“What is Empathy: A Bullying Storybook for Kids” is Amanda Morin, Scarborough author’s, first children’s book. The story takes children ages 5-7 into the minds of two students as they learn how to see problems in each other’s eyes. Courtesy photo of Amanda Morin

SCARBOROUGH — Local author and former educator Amanda Morin has released her first children’s book the goal of which is to teach young students how to be empathetic.

“What is Empathy? A Bullying Storybook for Kids” follows best friends Sofia and Ava, as they reach a potentially friendship-ending situation and learn how to see the problem through each other’s eyes. Written in both of the girls’ perspectives, the first half of the story follows Sofia and then switches to Ava’s point of view.

Children ages 5-7 are Morin’s target audience, she said, but parents or teachers should help their children read through the story in order to ensure they understand what is happening. The feeling of empathy can be difficult to grasp.

“Empathy is such a developed concept,” she said. “We develop it over time. Even adults are working on it. It’s important to be explaining it and developing compassion and realizing that other kids have different thoughts in their head.”

With everything going on in the world right now, empathy is a necessary tool, especially for children, who may not understand what is happening or why they would need to be social distancing, said Morin. Stepping back to ask questions and taking time to understand where others are coming from are critical.

“I have a friend who is in New York on lock-down, who has a daughter and another friend living there,” she said. “They’ve been having challenges. (The daughter) read my book and said she never thought about how the other friend may be feeling to be stuck in the home.”

Morin said that she found the story a bit of a challenge at first, not entirely sure how to explain the concept of empathy or write characters that could be likable. In her first drafts, the story was only told in one of the girl’s perspectives.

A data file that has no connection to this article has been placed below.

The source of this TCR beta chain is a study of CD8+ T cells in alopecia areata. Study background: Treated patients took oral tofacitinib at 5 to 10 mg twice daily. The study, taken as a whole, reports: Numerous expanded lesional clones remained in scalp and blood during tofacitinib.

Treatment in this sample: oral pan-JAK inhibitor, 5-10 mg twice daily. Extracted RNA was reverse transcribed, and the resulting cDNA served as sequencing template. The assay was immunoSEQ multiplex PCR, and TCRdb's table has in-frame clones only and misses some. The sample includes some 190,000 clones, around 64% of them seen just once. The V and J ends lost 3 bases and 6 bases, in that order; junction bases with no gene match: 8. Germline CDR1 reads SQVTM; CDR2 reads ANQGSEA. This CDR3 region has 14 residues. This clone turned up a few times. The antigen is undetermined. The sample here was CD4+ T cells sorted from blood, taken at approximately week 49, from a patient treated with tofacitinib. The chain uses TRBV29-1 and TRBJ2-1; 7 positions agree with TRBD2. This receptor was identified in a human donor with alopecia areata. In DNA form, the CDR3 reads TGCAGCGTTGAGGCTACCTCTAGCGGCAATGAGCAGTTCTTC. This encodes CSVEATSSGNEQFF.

“I came to it as I was writing it,” Morin said. “I started telling the story through the perspective of a third friend, but it didn’t work and I realized that in order to teach kids empathy, I needed to take them through the journey. It was sort of a eureka moment, like this is how it has to be written.”

Bullying drives the story, so Morin said she did research on the subject and at what ages certain types of bullying were more prevalent.

In the story, Sofia and Ava are pulled away from each other when a third student begins to attach herself to Ava and force Sofia away.

“This kind of leaving kids out is pushed down to lower ages, which we were used to seeing in middle school,” said Morin. “We’re now seeing it in third and fourth grade.”

When asked why this is the case, she explained, “Some of it’s around their distance from each other. I don’t mean social distancing. Social media’s made it easier to exclude other kids because they see people doing that online. Kids are much more conscious of differences now. They see people dressing or acting differently and they’re feeling threatened. They’re trying to create their own self-identity. So differences might make them uncomfortable — they sort of shy away from it.”

Morin said that she worked with her illustrator, John Joseph, to create characters who were diverse and conveyed emotions that Morin was writing about.

“We’re more alike than we are different,” she said. “It’s a topic that I’m passionate about. Kids need to be taught that there’s more than one side to a story.”

Morin has 10 years of teaching experience and a background in early childhood education and psychology, she said. She has written three books prior that were aimed at teachers and parents.

“This was the first time I wrote a kid’s book,” Morin said. “I didn’t know I could do it.”

Michele Borba, EdD, NBC contributor, educational psychologist, parenting expert, and author of “UnSelfie: Why Empathetic Kids Succeed in Our All-About-Me World” praised Morin’s work.

“Amanda Morin has written a wonderful, realistic book that teachers, parents ― and kids ― will love,” she said. “In showing both sides, ‘What Is Empathy?’ takes kids through the journey of perspective-taking that is so necessary to develop empathy in our all-about-me world.”

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